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The Midweek Motivator – Wanting to Win Isn’t Enough

Over time our firm has thrived on watching a new client emerge from the middle of the order to claim a number one ranking in their format target. Everyone “wants to win,” if only that was enough.

As often as we hear the terms “tactical” and “strategic” there is a natural order; without strategy, tactics are only a short-term adjustment: manipulating the midday clock, adding a phrase, even changing your lineup. Tactics have a place but only “strategy” can navigate your competitive improvement. Sorely needed in some companies, there can be a lack of the definition of “strategy.” Is it clear-cut in your building? “Building a brand” is a more than a phase.

In various missives we’re stressed a phrase used in marketing discussions: “The Five D’s”. For your consideration:

  1. DEFINITION: defining what you are (and what you aren’t), expressed in listeners’ language. The long-accepted term for it is “Positioning.”
  • DIFFERENTIATION: contrary to traditional thinking, the secret is “different” instead of “better.” Differentiation through strong branding, far beyond liners and jingles, can elevate a new format into high recognition in record time.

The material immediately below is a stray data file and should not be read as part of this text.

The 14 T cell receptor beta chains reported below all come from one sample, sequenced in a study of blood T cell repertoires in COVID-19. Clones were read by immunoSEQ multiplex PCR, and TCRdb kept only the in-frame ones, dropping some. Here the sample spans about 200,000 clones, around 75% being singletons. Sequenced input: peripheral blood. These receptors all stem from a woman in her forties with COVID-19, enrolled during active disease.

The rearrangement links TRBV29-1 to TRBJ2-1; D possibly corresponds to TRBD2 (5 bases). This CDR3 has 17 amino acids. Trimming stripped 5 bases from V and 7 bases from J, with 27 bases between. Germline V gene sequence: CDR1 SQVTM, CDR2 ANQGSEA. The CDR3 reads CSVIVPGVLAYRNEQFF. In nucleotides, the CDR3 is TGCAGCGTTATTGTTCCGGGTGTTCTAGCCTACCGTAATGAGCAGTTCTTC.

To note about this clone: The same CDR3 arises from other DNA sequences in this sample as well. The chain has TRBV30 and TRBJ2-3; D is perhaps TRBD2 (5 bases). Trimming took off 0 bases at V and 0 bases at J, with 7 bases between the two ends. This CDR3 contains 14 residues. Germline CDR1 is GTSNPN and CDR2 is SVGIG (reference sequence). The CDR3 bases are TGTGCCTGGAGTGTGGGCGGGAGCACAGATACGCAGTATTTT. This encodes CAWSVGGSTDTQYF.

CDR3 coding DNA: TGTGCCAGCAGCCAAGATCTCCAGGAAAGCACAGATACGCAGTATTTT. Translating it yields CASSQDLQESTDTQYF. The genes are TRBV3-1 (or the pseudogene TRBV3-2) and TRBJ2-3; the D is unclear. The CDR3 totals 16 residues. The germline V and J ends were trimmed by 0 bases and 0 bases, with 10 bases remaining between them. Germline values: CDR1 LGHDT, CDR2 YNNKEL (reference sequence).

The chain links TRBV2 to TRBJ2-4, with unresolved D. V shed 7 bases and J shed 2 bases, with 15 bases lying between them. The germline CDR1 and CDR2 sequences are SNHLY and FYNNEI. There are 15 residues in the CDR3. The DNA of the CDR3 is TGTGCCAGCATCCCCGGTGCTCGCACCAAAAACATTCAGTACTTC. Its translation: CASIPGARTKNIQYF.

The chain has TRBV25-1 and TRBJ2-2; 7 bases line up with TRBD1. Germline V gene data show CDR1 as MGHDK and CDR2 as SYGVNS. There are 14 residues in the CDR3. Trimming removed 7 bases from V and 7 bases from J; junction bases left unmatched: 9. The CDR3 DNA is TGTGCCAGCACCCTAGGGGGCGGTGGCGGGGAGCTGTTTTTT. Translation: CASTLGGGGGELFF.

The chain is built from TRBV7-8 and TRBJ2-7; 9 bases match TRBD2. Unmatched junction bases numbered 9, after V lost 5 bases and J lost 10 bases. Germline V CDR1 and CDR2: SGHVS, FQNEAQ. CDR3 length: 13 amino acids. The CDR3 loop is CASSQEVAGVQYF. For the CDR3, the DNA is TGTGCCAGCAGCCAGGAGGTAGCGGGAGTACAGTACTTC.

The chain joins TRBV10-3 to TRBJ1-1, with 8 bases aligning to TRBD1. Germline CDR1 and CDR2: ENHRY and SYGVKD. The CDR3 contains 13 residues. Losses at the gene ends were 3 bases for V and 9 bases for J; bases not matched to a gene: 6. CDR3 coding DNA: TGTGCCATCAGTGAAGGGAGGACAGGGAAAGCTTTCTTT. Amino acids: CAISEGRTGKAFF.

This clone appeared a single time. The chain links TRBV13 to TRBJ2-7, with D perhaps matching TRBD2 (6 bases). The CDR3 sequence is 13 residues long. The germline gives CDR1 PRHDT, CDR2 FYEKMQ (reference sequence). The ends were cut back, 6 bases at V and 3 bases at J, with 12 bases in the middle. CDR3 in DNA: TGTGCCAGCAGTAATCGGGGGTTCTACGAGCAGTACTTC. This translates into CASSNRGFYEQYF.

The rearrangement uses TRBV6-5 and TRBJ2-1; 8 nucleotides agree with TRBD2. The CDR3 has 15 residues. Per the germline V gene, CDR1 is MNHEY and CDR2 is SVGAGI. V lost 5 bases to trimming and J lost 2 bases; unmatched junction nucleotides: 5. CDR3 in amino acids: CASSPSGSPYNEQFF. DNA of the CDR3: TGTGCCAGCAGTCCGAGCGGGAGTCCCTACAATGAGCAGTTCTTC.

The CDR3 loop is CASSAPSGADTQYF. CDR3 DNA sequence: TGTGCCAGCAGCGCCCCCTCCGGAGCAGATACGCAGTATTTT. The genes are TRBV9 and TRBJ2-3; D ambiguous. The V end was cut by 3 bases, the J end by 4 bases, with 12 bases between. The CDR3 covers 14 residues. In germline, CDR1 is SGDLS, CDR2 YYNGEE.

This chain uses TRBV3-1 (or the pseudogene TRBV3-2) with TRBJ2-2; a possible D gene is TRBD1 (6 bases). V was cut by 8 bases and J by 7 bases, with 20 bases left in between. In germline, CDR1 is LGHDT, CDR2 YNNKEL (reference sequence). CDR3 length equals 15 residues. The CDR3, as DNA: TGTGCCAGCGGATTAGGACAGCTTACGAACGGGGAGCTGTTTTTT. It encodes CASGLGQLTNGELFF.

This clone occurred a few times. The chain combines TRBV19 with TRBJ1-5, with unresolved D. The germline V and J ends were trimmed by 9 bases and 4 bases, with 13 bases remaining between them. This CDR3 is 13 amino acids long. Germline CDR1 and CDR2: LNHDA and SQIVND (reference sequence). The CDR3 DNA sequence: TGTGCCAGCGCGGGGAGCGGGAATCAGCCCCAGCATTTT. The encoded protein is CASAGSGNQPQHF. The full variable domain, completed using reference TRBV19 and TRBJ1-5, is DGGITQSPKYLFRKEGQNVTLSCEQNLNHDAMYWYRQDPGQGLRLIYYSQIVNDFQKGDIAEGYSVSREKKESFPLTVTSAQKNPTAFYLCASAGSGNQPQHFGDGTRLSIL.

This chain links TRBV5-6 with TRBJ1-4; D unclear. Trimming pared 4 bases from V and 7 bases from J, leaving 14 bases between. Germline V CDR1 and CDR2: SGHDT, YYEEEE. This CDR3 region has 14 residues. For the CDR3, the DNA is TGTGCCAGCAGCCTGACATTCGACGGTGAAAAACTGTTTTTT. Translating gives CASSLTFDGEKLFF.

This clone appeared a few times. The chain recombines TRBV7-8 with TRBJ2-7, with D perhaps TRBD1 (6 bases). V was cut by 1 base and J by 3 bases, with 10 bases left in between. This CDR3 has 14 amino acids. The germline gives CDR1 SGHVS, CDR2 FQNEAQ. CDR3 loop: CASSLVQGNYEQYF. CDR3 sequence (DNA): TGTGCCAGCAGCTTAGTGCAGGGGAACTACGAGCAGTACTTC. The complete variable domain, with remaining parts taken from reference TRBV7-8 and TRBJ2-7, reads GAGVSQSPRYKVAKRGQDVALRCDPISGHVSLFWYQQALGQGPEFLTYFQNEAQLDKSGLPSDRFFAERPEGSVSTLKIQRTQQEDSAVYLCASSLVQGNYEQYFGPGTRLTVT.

• DISTINCTION: too many among us toss out phrases and assume they’ll stick. But when launching a new format or significantly adjusting one, the best programmers we’ve worked with, know time is not our ally. So the challenge becomes, how can we create a position of “special” in a crowded spectrum of formats and claims?
  • DISCIPLINE: one of the most frequent crimes of branding comes with the failure to stay on message! It takes resolve and internal focus to stay on message. It usually starts well with good intent, until a staff member suggests “freshening.” Suddenly imaging has drifted off target; if not completely lost, the message is obscured. If you hear this happening, call “time-out.”
  • DOMINANCE: no brand was ever built from weakness. Pounding your strategic position and remaining relentless with consistent imaging directly connected with your music or spoken-word position are the cost of admission. If a listener is confused, or with only a vague memory of your format brand, you’re in jeopardy.

Great programmers and accomplished talent will reinforce their intent, but the reality that when boiled down to a simple actionable objective, programmers and their talent should aspire to accomplish one goal every day: “be of service” in a way your competitors can’t.